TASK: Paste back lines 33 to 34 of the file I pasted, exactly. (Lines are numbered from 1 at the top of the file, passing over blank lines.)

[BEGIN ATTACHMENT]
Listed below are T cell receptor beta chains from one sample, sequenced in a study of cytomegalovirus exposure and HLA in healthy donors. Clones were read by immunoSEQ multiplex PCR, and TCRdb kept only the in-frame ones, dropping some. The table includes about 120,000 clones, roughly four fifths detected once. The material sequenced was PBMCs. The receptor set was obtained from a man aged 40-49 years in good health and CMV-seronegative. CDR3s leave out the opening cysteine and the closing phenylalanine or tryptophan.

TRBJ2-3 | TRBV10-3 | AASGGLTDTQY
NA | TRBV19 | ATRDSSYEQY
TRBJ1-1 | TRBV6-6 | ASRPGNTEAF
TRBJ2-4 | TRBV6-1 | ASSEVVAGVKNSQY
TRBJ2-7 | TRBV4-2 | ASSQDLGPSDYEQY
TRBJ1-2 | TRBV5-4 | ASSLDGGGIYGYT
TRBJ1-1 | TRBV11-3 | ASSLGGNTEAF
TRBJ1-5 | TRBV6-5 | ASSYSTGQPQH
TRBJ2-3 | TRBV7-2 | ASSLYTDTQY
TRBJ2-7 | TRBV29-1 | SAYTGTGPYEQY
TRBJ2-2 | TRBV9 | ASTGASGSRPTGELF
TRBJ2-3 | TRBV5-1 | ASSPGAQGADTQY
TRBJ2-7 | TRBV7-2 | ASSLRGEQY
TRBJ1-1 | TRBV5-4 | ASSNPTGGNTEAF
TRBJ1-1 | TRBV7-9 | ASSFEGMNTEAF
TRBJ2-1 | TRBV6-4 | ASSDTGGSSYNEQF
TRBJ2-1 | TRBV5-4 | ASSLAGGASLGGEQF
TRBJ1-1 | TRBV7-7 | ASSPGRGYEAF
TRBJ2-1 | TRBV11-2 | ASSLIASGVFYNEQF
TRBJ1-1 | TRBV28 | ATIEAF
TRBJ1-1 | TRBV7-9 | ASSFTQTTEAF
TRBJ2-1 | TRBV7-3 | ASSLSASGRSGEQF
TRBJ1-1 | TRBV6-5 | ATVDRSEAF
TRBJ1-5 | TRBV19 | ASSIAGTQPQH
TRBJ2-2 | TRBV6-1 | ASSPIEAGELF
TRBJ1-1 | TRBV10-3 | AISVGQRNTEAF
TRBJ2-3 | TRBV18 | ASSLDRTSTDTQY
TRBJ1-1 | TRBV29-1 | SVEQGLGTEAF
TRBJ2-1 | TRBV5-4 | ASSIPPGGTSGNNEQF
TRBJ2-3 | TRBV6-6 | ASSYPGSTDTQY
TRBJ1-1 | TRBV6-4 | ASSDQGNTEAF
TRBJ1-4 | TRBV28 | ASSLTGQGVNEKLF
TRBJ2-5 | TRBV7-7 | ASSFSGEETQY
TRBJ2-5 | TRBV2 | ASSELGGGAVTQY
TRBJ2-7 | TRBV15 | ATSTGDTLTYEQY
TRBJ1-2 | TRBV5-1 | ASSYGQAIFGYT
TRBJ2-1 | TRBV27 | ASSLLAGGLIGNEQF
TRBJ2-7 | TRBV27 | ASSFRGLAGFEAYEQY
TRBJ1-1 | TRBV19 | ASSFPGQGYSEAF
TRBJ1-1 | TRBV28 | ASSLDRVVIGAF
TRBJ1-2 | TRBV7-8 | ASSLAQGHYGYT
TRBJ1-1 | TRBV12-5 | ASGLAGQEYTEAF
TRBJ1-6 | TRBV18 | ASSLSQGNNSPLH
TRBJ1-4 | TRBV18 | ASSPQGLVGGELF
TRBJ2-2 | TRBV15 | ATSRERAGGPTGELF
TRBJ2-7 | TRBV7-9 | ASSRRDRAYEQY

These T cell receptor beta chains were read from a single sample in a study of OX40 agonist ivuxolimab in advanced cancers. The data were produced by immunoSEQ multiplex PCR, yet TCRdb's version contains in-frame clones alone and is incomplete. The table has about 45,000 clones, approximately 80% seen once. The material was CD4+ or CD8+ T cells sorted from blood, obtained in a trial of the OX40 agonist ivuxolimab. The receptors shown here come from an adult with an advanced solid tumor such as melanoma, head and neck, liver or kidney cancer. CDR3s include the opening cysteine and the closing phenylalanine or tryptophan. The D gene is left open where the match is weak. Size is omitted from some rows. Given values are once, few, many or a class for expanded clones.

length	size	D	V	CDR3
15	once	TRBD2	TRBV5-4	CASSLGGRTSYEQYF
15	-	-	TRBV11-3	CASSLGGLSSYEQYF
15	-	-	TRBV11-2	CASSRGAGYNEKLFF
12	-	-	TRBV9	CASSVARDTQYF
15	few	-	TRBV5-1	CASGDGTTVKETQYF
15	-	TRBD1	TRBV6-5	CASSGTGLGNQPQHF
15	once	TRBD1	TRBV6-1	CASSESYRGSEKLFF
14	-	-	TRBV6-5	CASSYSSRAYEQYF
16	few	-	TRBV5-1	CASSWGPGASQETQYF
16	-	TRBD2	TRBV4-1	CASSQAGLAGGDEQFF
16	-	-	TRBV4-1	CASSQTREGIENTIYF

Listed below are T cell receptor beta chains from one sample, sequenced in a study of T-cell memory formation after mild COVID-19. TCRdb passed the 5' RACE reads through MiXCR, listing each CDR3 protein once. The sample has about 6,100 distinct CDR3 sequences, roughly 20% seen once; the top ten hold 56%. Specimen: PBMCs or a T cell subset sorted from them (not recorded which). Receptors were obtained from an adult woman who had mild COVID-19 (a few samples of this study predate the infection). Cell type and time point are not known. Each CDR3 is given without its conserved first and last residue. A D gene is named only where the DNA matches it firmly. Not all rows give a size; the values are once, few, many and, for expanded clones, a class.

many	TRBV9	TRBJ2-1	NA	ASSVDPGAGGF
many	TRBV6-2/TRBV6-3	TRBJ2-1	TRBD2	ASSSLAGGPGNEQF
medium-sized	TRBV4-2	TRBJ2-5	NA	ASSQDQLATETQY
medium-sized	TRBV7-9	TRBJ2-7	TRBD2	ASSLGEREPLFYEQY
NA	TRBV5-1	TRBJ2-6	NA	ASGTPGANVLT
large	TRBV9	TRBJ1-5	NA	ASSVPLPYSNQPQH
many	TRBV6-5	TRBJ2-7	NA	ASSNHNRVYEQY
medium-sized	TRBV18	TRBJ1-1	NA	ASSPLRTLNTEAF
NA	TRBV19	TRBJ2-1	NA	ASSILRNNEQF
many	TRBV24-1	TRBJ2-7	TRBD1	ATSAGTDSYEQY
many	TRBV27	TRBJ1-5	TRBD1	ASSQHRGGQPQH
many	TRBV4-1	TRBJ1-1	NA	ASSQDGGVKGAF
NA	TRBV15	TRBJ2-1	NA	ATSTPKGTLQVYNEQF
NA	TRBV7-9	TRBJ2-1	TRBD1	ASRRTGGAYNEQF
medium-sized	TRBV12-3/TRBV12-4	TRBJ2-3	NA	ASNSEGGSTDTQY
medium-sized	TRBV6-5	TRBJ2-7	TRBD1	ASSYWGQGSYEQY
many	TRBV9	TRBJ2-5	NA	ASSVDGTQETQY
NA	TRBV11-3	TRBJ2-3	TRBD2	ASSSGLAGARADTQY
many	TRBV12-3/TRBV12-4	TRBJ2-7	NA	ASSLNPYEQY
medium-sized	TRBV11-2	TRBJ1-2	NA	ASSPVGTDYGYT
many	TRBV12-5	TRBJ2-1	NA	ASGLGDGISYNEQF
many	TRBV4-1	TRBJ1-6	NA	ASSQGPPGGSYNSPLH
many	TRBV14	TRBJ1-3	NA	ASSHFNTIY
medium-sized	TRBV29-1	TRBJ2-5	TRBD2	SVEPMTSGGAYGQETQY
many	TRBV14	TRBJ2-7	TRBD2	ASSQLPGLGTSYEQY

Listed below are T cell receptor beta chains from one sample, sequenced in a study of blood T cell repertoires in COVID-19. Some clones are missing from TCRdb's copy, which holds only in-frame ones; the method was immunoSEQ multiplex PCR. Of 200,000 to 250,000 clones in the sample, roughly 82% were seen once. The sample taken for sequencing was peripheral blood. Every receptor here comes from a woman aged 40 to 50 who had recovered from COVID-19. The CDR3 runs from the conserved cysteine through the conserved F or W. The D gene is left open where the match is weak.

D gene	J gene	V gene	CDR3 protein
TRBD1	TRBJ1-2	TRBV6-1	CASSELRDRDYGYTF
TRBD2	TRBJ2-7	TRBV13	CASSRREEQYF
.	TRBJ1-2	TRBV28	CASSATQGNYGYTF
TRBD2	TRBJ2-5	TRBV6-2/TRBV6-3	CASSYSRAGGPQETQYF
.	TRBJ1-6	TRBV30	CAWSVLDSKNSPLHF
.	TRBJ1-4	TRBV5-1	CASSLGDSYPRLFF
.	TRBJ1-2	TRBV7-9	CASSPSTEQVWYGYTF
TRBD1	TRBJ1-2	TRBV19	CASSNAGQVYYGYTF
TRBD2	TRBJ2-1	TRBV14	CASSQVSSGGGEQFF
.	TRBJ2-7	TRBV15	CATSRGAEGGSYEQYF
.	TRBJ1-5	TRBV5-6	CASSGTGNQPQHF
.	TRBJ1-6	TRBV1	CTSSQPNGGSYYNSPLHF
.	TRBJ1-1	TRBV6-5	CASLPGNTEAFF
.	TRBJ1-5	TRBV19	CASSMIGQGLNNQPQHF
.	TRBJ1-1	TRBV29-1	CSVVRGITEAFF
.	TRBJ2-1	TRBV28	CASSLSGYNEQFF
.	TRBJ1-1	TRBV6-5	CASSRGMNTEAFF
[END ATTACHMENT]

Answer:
TRBJ1-4 | TRBV28 | ASSLTGQGVNEKLF
TRBJ2-5 | TRBV7-7 | ASSFSGEETQY